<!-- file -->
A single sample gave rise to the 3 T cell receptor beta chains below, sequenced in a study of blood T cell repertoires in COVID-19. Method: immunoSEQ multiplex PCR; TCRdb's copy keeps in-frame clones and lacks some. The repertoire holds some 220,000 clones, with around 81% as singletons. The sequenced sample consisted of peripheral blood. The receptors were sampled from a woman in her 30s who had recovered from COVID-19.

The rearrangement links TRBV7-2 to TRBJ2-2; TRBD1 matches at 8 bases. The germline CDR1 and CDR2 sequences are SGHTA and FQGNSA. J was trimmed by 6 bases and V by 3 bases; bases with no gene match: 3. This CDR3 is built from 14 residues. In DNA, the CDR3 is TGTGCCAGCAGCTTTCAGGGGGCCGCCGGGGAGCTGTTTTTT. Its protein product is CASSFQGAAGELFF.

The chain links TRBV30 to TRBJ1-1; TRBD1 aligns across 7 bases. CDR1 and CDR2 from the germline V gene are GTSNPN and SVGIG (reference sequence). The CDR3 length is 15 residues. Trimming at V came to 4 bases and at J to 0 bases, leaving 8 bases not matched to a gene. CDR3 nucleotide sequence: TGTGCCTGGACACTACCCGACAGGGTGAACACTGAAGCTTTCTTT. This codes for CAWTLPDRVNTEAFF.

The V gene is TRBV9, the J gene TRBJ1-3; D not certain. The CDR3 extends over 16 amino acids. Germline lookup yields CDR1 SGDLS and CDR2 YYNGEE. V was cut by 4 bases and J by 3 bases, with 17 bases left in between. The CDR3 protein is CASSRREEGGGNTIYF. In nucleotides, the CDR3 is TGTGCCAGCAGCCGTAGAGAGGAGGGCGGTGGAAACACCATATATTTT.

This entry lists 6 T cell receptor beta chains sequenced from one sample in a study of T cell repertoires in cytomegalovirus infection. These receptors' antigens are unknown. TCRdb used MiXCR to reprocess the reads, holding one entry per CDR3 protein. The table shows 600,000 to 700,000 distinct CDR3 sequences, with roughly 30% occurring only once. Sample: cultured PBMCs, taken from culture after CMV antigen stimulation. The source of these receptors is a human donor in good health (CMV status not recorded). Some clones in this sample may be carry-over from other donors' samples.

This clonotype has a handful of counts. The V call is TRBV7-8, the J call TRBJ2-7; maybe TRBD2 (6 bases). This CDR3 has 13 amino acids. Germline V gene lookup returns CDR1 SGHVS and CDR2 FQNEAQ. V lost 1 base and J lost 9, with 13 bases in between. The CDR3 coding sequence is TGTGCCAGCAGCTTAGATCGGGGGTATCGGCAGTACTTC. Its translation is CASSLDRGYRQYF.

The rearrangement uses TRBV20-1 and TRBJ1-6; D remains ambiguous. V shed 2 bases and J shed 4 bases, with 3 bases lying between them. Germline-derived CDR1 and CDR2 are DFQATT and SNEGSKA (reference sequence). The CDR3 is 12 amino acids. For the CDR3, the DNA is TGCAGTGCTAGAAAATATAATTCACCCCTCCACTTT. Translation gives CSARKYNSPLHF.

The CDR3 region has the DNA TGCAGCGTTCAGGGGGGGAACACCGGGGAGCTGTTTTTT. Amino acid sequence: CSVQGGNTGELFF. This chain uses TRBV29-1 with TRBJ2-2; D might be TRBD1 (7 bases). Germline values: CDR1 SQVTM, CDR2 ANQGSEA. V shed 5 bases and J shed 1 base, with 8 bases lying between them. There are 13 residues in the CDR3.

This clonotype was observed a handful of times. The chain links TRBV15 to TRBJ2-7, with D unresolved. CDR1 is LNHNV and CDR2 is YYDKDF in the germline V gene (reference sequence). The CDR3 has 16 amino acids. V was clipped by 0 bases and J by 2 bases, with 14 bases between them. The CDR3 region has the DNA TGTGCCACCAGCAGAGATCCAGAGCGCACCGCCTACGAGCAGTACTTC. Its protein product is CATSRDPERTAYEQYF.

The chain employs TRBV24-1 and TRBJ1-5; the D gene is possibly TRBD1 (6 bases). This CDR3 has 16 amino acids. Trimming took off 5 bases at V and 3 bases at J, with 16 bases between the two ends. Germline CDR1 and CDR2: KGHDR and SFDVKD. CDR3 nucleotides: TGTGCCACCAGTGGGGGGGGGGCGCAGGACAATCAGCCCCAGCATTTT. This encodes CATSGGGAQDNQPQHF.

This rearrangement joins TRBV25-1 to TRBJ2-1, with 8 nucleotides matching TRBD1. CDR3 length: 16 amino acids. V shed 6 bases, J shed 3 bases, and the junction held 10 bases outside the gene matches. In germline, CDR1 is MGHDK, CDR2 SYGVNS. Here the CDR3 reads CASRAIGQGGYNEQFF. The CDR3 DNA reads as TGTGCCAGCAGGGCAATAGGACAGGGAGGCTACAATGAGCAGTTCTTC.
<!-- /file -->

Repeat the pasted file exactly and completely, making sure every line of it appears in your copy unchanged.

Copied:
A single sample gave rise to the 3 T cell receptor beta chains below, sequenced in a study of blood T cell repertoires in COVID-19. Method: immunoSEQ multiplex PCR; TCRdb's copy keeps in-frame clones and lacks some. The repertoire holds some 220,000 clones, with around 81% as singletons. The sequenced sample consisted of peripheral blood. The receptors were sampled from a woman in her 30s who had recovered from COVID-19.

The rearrangement links TRBV7-2 to TRBJ2-2; TRBD1 matches at 8 bases. The germline CDR1 and CDR2 sequences are SGHTA and FQGNSA. J was trimmed by 6 bases and V by 3 bases; bases with no gene match: 3. This CDR3 is built from 14 residues. In DNA, the CDR3 is TGTGCCAGCAGCTTTCAGGGGGCCGCCGGGGAGCTGTTTTTT. Its protein product is CASSFQGAAGELFF.

The chain links TRBV30 to TRBJ1-1; TRBD1 aligns across 7 bases. CDR1 and CDR2 from the germline V gene are GTSNPN and SVGIG (reference sequence). The CDR3 length is 15 residues. Trimming at V came to 4 bases and at J to 0 bases, leaving 8 bases not matched to a gene. CDR3 nucleotide sequence: TGTGCCTGGACACTACCCGACAGGGTGAACACTGAAGCTTTCTTT. This codes for CAWTLPDRVNTEAFF.

The V gene is TRBV9, the J gene TRBJ1-3; D not certain. The CDR3 extends over 16 amino acids. Germline lookup yields CDR1 SGDLS and CDR2 YYNGEE. V was cut by 4 bases and J by 3 bases, with 17 bases left in between. The CDR3 protein is CASSRREEGGGNTIYF. In nucleotides, the CDR3 is TGTGCCAGCAGCCGTAGAGAGGAGGGCGGTGGAAACACCATATATTTT.

This entry lists 6 T cell receptor beta chains sequenced from one sample in a study of T cell repertoires in cytomegalovirus infection. These receptors' antigens are unknown. TCRdb used MiXCR to reprocess the reads, holding one entry per CDR3 protein. The table shows 600,000 to 700,000 distinct CDR3 sequences, with roughly 30% occurring only once. Sample: cultured PBMCs, taken from culture after CMV antigen stimulation. The source of these receptors is a human donor in good health (CMV status not recorded). Some clones in this sample may be carry-over from other donors' samples.

This clonotype has a handful of counts. The V call is TRBV7-8, the J call TRBJ2-7; maybe TRBD2 (6 bases). This CDR3 has 13 amino acids. Germline V gene lookup returns CDR1 SGHVS and CDR2 FQNEAQ. V lost 1 base and J lost 9, with 13 bases in between. The CDR3 coding sequence is TGTGCCAGCAGCTTAGATCGGGGGTATCGGCAGTACTTC. Its translation is CASSLDRGYRQYF.

The rearrangement uses TRBV20-1 and TRBJ1-6; D remains ambiguous. V shed 2 bases and J shed 4 bases, with 3 bases lying between them. Germline-derived CDR1 and CDR2 are DFQATT and SNEGSKA (reference sequence). The CDR3 is 12 amino acids. For the CDR3, the DNA is TGCAGTGCTAGAAAATATAATTCACCCCTCCACTTT. Translation gives CSARKYNSPLHF.

The CDR3 region has the DNA TGCAGCGTTCAGGGGGGGAACACCGGGGAGCTGTTTTTT. Amino acid sequence: CSVQGGNTGELFF. This chain uses TRBV29-1 with TRBJ2-2; D might be TRBD1 (7 bases). Germline values: CDR1 SQVTM, CDR2 ANQGSEA. V shed 5 bases and J shed 1 base, with 8 bases lying between them. There are 13 residues in the CDR3.

This clonotype was observed a handful of times. The chain links TRBV15 to TRBJ2-7, with D unresolved. CDR1 is LNHNV and CDR2 is YYDKDF in the germline V gene (reference sequence). The CDR3 has 16 amino acids. V was clipped by 0 bases and J by 2 bases, with 14 bases between them. The CDR3 region has the DNA TGTGCCACCAGCAGAGATCCAGAGCGCACCGCCTACGAGCAGTACTTC. Its protein product is CATSRDPERTAYEQYF.

The chain employs TRBV24-1 and TRBJ1-5; the D gene is possibly TRBD1 (6 bases). This CDR3 has 16 amino acids. Trimming took off 5 bases at V and 3 bases at J, with 16 bases between the two ends. Germline CDR1 and CDR2: KGHDR and SFDVKD. CDR3 nucleotides: TGTGCCACCAGTGGGGGGGGGGCGCAGGACAATCAGCCCCAGCATTTT. This encodes CATSGGGAQDNQPQHF.

This rearrangement joins TRBV25-1 to TRBJ2-1, with 8 nucleotides matching TRBD1. CDR3 length: 16 amino acids. V shed 6 bases, J shed 3 bases, and the junction held 10 bases outside the gene matches. In germline, CDR1 is MGHDK, CDR2 SYGVNS. Here the CDR3 reads CASRAIGQGGYNEQFF. The CDR3 DNA reads as TGTGCCAGCAGGGCAATAGGACAGGGAGGCTACAATGAGCAGTTCTTC.